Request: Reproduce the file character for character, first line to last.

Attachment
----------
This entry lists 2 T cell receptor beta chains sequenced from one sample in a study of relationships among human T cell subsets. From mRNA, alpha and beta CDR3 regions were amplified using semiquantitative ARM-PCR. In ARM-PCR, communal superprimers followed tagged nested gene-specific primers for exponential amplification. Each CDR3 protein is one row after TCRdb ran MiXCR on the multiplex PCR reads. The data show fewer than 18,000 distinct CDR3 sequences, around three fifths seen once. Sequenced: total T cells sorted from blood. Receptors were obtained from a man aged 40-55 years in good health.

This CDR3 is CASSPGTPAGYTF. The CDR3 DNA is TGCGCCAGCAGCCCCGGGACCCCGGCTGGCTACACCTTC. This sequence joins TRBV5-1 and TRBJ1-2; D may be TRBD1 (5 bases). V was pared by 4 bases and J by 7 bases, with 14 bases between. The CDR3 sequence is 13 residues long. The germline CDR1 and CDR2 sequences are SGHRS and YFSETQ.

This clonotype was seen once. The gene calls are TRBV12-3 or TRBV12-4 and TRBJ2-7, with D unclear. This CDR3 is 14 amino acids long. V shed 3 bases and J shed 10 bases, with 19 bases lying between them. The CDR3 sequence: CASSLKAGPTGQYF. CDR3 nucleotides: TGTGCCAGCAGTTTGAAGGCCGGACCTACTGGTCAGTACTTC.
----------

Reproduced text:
This entry lists 2 T cell receptor beta chains sequenced from one sample in a study of relationships among human T cell subsets. From mRNA, alpha and beta CDR3 regions were amplified using semiquantitative ARM-PCR. In ARM-PCR, communal superprimers followed tagged nested gene-specific primers for exponential amplification. Each CDR3 protein is one row after TCRdb ran MiXCR on the multiplex PCR reads. The data show fewer than 18,000 distinct CDR3 sequences, around three fifths seen once. Sequenced: total T cells sorted from blood. Receptors were obtained from a man aged 40-55 years in good health.

This CDR3 is CASSPGTPAGYTF. The CDR3 DNA is TGCGCCAGCAGCCCCGGGACCCCGGCTGGCTACACCTTC. This sequence joins TRBV5-1 and TRBJ1-2; D may be TRBD1 (5 bases). V was pared by 4 bases and J by 7 bases, with 14 bases between. The CDR3 sequence is 13 residues long. The germline CDR1 and CDR2 sequences are SGHRS and YFSETQ.

This clonotype was seen once. The gene calls are TRBV12-3 or TRBV12-4 and TRBJ2-7, with D unclear. This CDR3 is 14 amino acids long. V shed 3 bases and J shed 10 bases, with 19 bases lying between them. The CDR3 sequence: CASSLKAGPTGQYF. CDR3 nucleotides: TGTGCCAGCAGTTTGAAGGCCGGACCTACTGGTCAGTACTTC.